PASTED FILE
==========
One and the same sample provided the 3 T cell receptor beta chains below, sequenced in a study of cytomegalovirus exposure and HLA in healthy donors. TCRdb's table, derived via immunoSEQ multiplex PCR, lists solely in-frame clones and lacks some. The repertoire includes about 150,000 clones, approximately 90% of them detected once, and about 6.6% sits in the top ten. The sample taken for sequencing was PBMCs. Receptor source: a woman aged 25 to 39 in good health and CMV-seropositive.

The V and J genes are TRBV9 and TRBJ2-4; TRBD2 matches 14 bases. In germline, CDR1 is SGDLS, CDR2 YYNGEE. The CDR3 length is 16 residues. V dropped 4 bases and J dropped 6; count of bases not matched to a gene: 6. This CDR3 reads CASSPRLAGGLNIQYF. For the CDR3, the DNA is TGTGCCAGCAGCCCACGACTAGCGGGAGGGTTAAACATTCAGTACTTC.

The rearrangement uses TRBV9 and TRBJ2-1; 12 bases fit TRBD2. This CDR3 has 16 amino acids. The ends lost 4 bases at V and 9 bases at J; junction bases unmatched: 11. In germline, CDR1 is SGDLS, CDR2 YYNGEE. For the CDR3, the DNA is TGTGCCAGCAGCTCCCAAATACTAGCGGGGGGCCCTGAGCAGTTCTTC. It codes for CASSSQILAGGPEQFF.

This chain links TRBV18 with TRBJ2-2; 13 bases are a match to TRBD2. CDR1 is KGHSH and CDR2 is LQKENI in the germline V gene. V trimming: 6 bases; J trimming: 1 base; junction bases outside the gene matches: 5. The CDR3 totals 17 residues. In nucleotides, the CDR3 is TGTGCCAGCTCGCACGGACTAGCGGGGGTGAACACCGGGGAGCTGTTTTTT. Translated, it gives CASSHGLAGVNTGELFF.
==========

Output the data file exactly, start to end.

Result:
One and the same sample provided the 3 T cell receptor beta chains below, sequenced in a study of cytomegalovirus exposure and HLA in healthy donors. TCRdb's table, derived via immunoSEQ multiplex PCR, lists solely in-frame clones and lacks some. The repertoire includes about 150,000 clones, approximately 90% of them detected once, and about 6.6% sits in the top ten. The sample taken for sequencing was PBMCs. Receptor source: a woman aged 25 to 39 in good health and CMV-seropositive.

The V and J genes are TRBV9 and TRBJ2-4; TRBD2 matches 14 bases. In germline, CDR1 is SGDLS, CDR2 YYNGEE. The CDR3 length is 16 residues. V dropped 4 bases and J dropped 6; count of bases not matched to a gene: 6. This CDR3 reads CASSPRLAGGLNIQYF. For the CDR3, the DNA is TGTGCCAGCAGCCCACGACTAGCGGGAGGGTTAAACATTCAGTACTTC.

The rearrangement uses TRBV9 and TRBJ2-1; 12 bases fit TRBD2. This CDR3 has 16 amino acids. The ends lost 4 bases at V and 9 bases at J; junction bases unmatched: 11. In germline, CDR1 is SGDLS, CDR2 YYNGEE. For the CDR3, the DNA is TGTGCCAGCAGCTCCCAAATACTAGCGGGGGGCCCTGAGCAGTTCTTC. It codes for CASSSQILAGGPEQFF.

This chain links TRBV18 with TRBJ2-2; 13 bases are a match to TRBD2. CDR1 is KGHSH and CDR2 is LQKENI in the germline V gene. V trimming: 6 bases; J trimming: 1 base; junction bases outside the gene matches: 5. The CDR3 totals 17 residues. In nucleotides, the CDR3 is TGTGCCAGCTCGCACGGACTAGCGGGGGTGAACACCGGGGAGCTGTTTTTT. Translated, it gives CASSHGLAGVNTGELFF.